“Zachary was always there even when Micah was in the hospital. He would sleep next to him,” she said. “The connection still lives on even though he’s no longer physically with us. He kisses Micah’s picture all the time and constantly asks about him. That’s another thing that helps me cope because I lost a son, but he lost his twin brother.”
Shortly after Micah’s death, the Canvassers started the “Micah Smiles Fund” in honor of their son’s memory by expanding the hospital’s music therapy program so that it could reach more children. To donate, please visit the Micah Smiles Fund’s official Facebook page.
In addition, they started the Micah and Zachary Giving Library, in which families with infants in Mott’s NICU receive one book each week to read to their children and to take home at the end of their stay. To date, the family has donated approximately 7,000 books.
Although this will be the first Micah Smiles benefit concert, the Canvassers hope to make it annual in hopes of spreading awareness about the positive effects of music therapy.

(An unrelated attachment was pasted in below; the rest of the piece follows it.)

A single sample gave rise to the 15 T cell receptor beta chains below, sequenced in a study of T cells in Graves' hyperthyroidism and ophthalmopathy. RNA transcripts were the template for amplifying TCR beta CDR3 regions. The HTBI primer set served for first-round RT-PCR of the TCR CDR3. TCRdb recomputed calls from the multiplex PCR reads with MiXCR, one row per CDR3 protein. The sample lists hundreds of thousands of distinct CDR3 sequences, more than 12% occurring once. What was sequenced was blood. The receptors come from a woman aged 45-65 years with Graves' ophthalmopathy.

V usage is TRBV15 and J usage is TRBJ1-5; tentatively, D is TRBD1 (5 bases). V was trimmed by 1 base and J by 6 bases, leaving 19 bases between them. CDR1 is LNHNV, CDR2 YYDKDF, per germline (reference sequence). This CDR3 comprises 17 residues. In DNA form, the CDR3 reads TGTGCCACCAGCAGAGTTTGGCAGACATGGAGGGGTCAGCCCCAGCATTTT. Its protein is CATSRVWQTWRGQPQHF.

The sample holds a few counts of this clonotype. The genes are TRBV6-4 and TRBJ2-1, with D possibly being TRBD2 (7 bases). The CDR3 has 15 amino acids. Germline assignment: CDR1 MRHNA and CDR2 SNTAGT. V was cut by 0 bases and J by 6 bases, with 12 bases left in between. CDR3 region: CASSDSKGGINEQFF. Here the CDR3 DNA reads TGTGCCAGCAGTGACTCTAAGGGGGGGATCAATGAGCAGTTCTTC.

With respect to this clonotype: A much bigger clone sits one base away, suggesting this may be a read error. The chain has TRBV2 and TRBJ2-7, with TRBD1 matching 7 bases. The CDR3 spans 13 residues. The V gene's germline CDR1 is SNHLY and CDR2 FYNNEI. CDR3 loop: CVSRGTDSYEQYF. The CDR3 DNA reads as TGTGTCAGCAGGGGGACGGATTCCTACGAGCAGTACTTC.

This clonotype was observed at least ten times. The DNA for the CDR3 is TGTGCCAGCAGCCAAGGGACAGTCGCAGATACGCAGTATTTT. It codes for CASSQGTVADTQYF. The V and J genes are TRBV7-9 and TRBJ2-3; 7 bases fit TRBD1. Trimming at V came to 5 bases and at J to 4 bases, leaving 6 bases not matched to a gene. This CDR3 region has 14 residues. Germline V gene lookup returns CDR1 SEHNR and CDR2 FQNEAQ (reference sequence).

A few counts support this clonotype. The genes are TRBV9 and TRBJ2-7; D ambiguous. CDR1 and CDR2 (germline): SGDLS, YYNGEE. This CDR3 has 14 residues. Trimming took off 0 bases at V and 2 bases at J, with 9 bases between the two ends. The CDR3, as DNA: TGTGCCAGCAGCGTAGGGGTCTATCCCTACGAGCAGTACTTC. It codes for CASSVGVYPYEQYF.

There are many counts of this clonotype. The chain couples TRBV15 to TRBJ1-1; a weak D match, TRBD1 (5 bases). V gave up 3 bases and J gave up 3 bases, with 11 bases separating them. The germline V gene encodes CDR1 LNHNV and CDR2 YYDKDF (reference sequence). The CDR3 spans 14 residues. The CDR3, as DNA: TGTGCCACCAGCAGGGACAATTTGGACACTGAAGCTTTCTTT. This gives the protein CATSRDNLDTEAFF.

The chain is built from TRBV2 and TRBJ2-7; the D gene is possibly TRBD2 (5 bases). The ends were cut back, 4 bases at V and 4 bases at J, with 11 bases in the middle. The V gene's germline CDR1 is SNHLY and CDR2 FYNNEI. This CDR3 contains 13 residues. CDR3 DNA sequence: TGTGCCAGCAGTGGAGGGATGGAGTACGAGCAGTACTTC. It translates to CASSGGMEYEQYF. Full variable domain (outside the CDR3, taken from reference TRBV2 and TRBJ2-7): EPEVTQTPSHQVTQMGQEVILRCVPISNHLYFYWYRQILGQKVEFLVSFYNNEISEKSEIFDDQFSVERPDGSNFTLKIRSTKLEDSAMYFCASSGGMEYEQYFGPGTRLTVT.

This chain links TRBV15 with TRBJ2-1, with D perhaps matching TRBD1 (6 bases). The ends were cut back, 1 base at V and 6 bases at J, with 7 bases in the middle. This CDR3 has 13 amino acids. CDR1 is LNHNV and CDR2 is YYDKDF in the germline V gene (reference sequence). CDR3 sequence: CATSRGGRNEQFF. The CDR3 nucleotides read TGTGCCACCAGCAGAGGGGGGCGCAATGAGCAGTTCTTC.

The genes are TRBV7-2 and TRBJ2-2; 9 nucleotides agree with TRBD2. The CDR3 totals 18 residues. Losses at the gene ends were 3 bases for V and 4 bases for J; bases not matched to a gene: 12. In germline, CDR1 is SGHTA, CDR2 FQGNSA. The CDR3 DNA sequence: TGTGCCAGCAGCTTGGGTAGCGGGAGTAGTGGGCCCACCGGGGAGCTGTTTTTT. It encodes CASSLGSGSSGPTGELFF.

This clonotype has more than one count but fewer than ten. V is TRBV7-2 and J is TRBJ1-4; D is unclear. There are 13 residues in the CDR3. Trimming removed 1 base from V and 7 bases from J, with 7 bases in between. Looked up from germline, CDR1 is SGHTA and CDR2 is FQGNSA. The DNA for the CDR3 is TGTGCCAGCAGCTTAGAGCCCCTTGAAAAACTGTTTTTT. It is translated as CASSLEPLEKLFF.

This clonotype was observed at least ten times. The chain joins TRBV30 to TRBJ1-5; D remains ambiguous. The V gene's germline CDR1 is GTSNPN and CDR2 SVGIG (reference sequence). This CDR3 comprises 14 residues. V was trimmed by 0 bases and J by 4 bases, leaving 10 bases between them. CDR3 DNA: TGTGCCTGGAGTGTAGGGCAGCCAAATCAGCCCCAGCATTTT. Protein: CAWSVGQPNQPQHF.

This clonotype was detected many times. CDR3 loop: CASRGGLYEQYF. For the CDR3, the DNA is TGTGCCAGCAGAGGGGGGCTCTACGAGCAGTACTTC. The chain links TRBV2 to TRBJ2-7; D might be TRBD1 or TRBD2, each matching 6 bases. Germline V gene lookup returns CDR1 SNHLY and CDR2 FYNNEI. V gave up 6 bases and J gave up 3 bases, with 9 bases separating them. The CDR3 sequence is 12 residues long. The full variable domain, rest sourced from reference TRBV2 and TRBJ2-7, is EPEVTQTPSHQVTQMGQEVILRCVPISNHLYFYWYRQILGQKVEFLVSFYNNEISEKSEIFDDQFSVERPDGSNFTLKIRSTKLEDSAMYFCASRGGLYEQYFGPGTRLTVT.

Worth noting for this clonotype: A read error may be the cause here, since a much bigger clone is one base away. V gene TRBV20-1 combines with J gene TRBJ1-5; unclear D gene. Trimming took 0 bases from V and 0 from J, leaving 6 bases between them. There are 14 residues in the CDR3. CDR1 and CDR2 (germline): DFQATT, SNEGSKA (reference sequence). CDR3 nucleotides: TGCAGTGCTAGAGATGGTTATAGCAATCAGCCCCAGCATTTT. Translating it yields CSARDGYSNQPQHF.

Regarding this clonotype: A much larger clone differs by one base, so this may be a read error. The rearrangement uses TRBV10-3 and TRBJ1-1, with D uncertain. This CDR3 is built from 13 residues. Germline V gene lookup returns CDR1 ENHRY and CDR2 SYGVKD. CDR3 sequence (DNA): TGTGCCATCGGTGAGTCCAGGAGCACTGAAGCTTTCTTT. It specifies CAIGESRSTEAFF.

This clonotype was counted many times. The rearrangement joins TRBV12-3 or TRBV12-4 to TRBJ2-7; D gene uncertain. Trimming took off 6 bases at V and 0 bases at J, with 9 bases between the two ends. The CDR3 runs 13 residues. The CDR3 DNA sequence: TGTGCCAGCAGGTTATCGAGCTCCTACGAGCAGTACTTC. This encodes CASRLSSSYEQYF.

“Until you experience it first hand, you don’t realize how effective it is,” Canvasser said. “Music heals and brings calm when everything else in the world is spinning out of control.”
Tickets for the Micah Smiles Benefit Concert are $30-100 and can be purchased atwww.theark.org.
Princess Gabbara is an entertainment intern for The Ann Arbor News. You can reach her at email@example.com.
My two year old son has long hair. He is often mistaken as a little girl. This does not bother me, if it did, I would surely cut his hair. For over a year, many people have urged me to cut Zachary’s hair. They make jokes. They tease. They judge. They push. That’s fine, I don’t let it bother me. Very few people understand what my family and I have been through and that seemingly insignificant things – like a little boy’s hair – actually hold deep meaning to a mother who’s lost a son.